Political and ethnic rivalries erupted into violence
Ex-UN boss Kofi Annan has told the BBC Kenya has until the end of August to set up a special tribunal to try the ringleaders of post-election clashes.
Mr Annan brokered a power-sharing deal last year to end the violence in which some 1,500 people were killed.
A commission of inquiry then said the court should begin hearings in March.
Mr Annan says if the new deadline is not met, he will hand over the sealed list he has of the key suspects to the International Criminal Court.
In February, MPs rejected the bill to establish the tribunal despite intense lobbying by President Mwai Kibaki and his former rival, Prime Minister Raila Odinga.
'Victims deserve justice'
A further two-month extension granted by Mr Annan has also passed.
"I'm in discussions with the two leaders
and they told me they're going to make a second attempt to get the tribunal established," Mr Annan told the BBC's Network Africa programme.
"I've also made it clear that if it is not established within a reasonable period, which I would say [is] up to the end of August, I will have no option than to hand the envelope over with the names to the ICC to take it over from there."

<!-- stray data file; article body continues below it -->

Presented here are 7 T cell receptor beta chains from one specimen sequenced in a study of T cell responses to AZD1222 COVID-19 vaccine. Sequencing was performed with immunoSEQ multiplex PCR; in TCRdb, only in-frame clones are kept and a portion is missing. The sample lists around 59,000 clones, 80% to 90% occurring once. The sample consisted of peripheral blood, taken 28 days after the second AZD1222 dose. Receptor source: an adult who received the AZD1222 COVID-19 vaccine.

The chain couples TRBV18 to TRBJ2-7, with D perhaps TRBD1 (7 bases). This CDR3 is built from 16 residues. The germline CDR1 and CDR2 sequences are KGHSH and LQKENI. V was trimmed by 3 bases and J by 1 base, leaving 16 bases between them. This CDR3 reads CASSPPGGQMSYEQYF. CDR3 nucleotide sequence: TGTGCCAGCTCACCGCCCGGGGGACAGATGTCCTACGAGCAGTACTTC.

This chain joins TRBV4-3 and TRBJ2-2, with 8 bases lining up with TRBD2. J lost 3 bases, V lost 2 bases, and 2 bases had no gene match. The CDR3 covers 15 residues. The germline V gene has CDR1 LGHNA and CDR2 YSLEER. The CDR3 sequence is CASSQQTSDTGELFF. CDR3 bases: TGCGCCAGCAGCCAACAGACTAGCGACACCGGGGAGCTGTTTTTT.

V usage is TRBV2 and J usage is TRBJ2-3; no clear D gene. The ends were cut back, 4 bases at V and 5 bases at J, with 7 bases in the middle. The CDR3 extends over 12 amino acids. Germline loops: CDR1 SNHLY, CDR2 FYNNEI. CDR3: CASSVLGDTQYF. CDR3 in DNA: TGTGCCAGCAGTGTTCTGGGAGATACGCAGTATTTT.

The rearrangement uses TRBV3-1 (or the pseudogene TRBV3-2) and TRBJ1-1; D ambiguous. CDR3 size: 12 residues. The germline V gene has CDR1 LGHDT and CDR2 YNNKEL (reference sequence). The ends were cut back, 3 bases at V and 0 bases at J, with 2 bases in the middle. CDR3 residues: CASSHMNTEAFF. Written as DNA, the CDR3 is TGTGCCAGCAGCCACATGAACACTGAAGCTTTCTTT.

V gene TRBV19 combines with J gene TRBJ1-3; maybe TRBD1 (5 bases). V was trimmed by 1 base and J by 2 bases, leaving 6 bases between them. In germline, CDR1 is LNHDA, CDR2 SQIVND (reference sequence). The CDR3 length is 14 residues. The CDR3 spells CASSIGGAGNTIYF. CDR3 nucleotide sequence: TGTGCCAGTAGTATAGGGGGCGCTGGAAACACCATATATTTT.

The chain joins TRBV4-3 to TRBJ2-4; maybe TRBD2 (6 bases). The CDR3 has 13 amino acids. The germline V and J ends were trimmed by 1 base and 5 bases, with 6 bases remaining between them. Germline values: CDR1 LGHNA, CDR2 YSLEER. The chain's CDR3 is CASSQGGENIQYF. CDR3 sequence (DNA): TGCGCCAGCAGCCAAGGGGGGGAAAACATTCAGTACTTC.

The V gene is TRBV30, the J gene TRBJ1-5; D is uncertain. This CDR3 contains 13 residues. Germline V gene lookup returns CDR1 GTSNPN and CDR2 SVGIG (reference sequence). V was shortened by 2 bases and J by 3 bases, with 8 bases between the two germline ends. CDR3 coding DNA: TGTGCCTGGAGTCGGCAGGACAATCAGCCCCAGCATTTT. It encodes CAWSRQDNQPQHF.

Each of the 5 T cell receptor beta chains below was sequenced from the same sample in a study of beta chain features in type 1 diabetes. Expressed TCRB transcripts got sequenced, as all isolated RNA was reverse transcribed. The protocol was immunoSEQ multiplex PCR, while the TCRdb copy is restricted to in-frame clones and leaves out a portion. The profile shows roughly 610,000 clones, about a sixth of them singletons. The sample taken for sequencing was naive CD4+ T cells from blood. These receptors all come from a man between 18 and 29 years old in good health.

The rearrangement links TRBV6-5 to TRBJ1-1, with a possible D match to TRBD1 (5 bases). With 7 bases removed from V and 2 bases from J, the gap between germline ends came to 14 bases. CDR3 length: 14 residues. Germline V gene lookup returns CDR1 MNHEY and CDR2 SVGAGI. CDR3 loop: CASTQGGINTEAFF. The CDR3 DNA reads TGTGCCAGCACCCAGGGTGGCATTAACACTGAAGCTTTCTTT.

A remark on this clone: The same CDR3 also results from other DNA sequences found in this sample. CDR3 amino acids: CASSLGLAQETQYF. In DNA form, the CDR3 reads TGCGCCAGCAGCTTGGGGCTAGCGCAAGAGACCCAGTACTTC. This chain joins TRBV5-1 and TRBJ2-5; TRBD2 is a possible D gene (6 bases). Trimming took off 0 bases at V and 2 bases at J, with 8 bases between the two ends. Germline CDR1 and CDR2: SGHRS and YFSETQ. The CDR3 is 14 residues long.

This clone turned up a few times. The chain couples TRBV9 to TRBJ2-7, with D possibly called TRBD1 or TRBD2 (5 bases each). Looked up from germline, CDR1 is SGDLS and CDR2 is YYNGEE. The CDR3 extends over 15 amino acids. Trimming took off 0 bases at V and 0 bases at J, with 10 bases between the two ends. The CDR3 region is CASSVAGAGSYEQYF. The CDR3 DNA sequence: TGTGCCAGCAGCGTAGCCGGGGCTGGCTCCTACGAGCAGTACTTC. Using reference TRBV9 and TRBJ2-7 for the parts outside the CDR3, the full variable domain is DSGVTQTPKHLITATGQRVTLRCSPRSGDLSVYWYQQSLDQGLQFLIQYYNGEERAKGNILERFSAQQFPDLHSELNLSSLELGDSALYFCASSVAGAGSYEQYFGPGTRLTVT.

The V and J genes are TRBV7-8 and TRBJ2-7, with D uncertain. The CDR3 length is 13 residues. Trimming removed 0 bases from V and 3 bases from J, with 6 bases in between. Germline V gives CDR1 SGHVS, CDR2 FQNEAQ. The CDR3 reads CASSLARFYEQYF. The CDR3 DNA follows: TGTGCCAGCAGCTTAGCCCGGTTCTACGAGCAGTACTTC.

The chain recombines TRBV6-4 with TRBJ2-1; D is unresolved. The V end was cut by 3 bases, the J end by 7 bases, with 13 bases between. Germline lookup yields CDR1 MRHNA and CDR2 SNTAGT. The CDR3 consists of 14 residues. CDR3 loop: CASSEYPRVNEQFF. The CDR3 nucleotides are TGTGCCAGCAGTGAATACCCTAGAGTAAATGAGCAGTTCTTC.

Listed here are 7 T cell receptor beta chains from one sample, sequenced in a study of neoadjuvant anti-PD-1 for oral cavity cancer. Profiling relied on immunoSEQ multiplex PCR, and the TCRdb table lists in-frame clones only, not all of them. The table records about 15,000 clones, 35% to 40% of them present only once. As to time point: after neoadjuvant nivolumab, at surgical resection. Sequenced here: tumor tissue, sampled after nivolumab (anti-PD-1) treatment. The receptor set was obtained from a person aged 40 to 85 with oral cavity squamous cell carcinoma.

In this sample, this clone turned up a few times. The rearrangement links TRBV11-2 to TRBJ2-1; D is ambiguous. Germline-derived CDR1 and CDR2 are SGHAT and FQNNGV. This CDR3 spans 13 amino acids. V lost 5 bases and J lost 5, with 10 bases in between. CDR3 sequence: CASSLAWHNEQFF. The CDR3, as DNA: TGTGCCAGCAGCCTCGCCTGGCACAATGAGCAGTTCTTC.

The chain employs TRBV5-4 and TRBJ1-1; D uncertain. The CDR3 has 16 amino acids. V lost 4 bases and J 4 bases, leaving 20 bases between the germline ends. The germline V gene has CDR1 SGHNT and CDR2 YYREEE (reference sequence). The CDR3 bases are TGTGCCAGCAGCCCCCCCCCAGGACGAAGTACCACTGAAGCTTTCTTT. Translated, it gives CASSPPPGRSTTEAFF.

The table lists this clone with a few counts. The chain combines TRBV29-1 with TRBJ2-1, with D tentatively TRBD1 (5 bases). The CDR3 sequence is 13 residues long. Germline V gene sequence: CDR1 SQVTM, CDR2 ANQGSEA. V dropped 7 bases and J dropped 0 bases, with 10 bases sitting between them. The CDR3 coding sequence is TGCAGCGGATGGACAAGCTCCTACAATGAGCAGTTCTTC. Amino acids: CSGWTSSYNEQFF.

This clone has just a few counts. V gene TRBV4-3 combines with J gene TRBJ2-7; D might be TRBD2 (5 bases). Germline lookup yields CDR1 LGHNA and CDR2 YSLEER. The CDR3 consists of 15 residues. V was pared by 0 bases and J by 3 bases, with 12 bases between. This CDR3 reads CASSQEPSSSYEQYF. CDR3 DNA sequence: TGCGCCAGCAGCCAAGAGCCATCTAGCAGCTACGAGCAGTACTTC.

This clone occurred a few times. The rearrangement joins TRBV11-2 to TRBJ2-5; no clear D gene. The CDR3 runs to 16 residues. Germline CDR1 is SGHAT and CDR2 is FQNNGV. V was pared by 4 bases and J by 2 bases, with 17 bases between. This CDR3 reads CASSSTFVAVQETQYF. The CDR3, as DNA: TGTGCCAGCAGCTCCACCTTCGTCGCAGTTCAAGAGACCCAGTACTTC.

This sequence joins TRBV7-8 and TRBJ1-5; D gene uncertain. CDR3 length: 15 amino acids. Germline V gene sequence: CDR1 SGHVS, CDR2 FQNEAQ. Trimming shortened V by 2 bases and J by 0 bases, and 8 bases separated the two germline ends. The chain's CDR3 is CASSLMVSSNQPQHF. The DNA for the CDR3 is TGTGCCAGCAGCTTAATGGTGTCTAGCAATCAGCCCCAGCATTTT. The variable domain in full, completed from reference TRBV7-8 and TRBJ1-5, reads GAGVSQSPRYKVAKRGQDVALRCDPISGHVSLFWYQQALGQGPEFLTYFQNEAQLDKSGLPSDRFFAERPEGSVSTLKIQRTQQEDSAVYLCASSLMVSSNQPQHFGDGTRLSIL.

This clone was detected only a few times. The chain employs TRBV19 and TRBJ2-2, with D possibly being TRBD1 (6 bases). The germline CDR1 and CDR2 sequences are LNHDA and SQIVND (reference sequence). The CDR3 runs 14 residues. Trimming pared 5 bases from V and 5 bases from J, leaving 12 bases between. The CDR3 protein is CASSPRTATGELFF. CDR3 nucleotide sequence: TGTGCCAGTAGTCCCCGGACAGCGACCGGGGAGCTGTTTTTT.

Opponents of the bill said they had no faith in Kenya's justice system.
Some politicians have been accused of trying to delay the hearings until the 2012 elections.
Mr Annan said he hoped this was not the case as it was important for the accused "to be tried in the community [where] they committed the crime".
Failure to do so, he said, would be a "big blow to the fight against impunity".
"I think Kenya would be much better off with that trial taking place in their midst," he said, urging parliamentarians to pass the legislation.
"They are collectively and individually responsible and they should work with the speaker and their fellow parliamentarians to establish the court for the sake of justice - the victims deserve justice."
The violence broke out after Mr Odinga's supporters said he had been cheated of victory in the December 2007 presidential election.
This sparked long-standing ethnic rivalries over access to land and other economic resources and some 300,000 people were forced to flee their homes.
After two months of nationwide violence, Mr Annan brokered a deal for Mr Odinga to join a power-sharing government as prime minister.
But thousands of people still live in camps for those displaced - they say it is still to dangerous for them to return home.